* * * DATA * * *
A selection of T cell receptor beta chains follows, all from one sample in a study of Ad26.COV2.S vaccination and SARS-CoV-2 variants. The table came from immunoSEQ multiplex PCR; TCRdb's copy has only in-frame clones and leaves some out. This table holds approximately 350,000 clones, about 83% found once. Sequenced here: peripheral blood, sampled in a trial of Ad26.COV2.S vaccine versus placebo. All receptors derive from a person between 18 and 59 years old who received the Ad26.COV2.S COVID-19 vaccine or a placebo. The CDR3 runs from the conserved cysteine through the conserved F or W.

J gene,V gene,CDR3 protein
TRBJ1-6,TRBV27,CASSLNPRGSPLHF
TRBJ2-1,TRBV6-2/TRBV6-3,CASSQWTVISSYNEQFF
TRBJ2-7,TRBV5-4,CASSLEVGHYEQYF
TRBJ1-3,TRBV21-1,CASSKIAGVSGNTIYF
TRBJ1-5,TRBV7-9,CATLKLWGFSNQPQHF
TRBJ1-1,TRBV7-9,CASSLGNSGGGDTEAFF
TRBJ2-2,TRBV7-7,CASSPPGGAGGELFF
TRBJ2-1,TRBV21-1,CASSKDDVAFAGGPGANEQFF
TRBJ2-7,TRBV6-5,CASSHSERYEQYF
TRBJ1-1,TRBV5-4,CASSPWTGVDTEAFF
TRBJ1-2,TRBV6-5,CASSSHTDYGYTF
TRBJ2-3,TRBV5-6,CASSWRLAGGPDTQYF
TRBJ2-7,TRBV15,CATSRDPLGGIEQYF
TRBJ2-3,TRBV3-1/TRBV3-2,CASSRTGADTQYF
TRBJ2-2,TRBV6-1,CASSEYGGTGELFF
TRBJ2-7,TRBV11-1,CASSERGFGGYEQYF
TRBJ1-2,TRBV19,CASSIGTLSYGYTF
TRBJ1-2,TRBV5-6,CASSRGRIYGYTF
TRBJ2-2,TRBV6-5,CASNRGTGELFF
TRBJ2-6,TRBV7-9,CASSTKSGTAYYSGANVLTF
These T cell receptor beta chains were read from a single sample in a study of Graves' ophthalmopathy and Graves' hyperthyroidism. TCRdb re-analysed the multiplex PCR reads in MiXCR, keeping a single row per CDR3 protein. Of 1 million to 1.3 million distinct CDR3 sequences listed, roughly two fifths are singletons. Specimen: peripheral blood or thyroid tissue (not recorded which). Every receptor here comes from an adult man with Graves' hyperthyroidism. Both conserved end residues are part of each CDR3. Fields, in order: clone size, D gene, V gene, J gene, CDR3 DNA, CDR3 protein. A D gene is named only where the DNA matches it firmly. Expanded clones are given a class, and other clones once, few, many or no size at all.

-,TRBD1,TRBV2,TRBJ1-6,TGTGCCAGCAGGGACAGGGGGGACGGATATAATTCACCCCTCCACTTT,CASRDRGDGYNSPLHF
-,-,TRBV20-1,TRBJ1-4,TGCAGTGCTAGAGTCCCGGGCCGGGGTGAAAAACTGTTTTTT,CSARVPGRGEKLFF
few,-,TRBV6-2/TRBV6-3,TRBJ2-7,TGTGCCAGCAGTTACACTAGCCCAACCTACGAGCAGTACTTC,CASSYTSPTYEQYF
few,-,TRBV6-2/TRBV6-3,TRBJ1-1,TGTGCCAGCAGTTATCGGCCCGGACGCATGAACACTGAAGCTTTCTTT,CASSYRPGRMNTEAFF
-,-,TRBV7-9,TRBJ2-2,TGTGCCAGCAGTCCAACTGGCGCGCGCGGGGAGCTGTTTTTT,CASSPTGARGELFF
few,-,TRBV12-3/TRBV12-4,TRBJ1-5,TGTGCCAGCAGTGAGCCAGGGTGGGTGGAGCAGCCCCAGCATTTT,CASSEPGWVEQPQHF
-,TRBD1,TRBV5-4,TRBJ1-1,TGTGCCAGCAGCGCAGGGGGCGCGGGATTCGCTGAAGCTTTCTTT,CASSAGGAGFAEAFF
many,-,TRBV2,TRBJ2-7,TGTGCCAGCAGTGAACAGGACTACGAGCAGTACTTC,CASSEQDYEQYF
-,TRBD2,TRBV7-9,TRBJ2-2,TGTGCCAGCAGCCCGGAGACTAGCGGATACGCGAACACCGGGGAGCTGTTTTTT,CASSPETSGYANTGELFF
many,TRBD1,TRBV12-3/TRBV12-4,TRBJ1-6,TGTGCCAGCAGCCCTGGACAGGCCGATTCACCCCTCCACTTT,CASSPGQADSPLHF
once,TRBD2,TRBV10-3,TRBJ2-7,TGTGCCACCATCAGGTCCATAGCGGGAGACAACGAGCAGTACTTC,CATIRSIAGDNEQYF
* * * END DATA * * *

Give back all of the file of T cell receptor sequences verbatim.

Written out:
A selection of T cell receptor beta chains follows, all from one sample in a study of Ad26.COV2.S vaccination and SARS-CoV-2 variants. The table came from immunoSEQ multiplex PCR; TCRdb's copy has only in-frame clones and leaves some out. This table holds approximately 350,000 clones, about 83% found once. Sequenced here: peripheral blood, sampled in a trial of Ad26.COV2.S vaccine versus placebo. All receptors derive from a person between 18 and 59 years old who received the Ad26.COV2.S COVID-19 vaccine or a placebo. The CDR3 runs from the conserved cysteine through the conserved F or W.

J gene,V gene,CDR3 protein
TRBJ1-6,TRBV27,CASSLNPRGSPLHF
TRBJ2-1,TRBV6-2/TRBV6-3,CASSQWTVISSYNEQFF
TRBJ2-7,TRBV5-4,CASSLEVGHYEQYF
TRBJ1-3,TRBV21-1,CASSKIAGVSGNTIYF
TRBJ1-5,TRBV7-9,CATLKLWGFSNQPQHF
TRBJ1-1,TRBV7-9,CASSLGNSGGGDTEAFF
TRBJ2-2,TRBV7-7,CASSPPGGAGGELFF
TRBJ2-1,TRBV21-1,CASSKDDVAFAGGPGANEQFF
TRBJ2-7,TRBV6-5,CASSHSERYEQYF
TRBJ1-1,TRBV5-4,CASSPWTGVDTEAFF
TRBJ1-2,TRBV6-5,CASSSHTDYGYTF
TRBJ2-3,TRBV5-6,CASSWRLAGGPDTQYF
TRBJ2-7,TRBV15,CATSRDPLGGIEQYF
TRBJ2-3,TRBV3-1/TRBV3-2,CASSRTGADTQYF
TRBJ2-2,TRBV6-1,CASSEYGGTGELFF
TRBJ2-7,TRBV11-1,CASSERGFGGYEQYF
TRBJ1-2,TRBV19,CASSIGTLSYGYTF
TRBJ1-2,TRBV5-6,CASSRGRIYGYTF
TRBJ2-2,TRBV6-5,CASNRGTGELFF
TRBJ2-6,TRBV7-9,CASSTKSGTAYYSGANVLTF
These T cell receptor beta chains were read from a single sample in a study of Graves' ophthalmopathy and Graves' hyperthyroidism. TCRdb re-analysed the multiplex PCR reads in MiXCR, keeping a single row per CDR3 protein. Of 1 million to 1.3 million distinct CDR3 sequences listed, roughly two fifths are singletons. Specimen: peripheral blood or thyroid tissue (not recorded which). Every receptor here comes from an adult man with Graves' hyperthyroidism. Both conserved end residues are part of each CDR3. Fields, in order: clone size, D gene, V gene, J gene, CDR3 DNA, CDR3 protein. A D gene is named only where the DNA matches it firmly. Expanded clones are given a class, and other clones once, few, many or no size at all.

-,TRBD1,TRBV2,TRBJ1-6,TGTGCCAGCAGGGACAGGGGGGACGGATATAATTCACCCCTCCACTTT,CASRDRGDGYNSPLHF
-,-,TRBV20-1,TRBJ1-4,TGCAGTGCTAGAGTCCCGGGCCGGGGTGAAAAACTGTTTTTT,CSARVPGRGEKLFF
few,-,TRBV6-2/TRBV6-3,TRBJ2-7,TGTGCCAGCAGTTACACTAGCCCAACCTACGAGCAGTACTTC,CASSYTSPTYEQYF
few,-,TRBV6-2/TRBV6-3,TRBJ1-1,TGTGCCAGCAGTTATCGGCCCGGACGCATGAACACTGAAGCTTTCTTT,CASSYRPGRMNTEAFF
-,-,TRBV7-9,TRBJ2-2,TGTGCCAGCAGTCCAACTGGCGCGCGCGGGGAGCTGTTTTTT,CASSPTGARGELFF
few,-,TRBV12-3/TRBV12-4,TRBJ1-5,TGTGCCAGCAGTGAGCCAGGGTGGGTGGAGCAGCCCCAGCATTTT,CASSEPGWVEQPQHF
-,TRBD1,TRBV5-4,TRBJ1-1,TGTGCCAGCAGCGCAGGGGGCGCGGGATTCGCTGAAGCTTTCTTT,CASSAGGAGFAEAFF
many,-,TRBV2,TRBJ2-7,TGTGCCAGCAGTGAACAGGACTACGAGCAGTACTTC,CASSEQDYEQYF
-,TRBD2,TRBV7-9,TRBJ2-2,TGTGCCAGCAGCCCGGAGACTAGCGGATACGCGAACACCGGGGAGCTGTTTTTT,CASSPETSGYANTGELFF
many,TRBD1,TRBV12-3/TRBV12-4,TRBJ1-6,TGTGCCAGCAGCCCTGGACAGGCCGATTCACCCCTCCACTTT,CASSPGQADSPLHF
once,TRBD2,TRBV10-3,TRBJ2-7,TGTGCCACCATCAGGTCCATAGCGGGAGACAACGAGCAGTACTTC,CATIRSIAGDNEQYF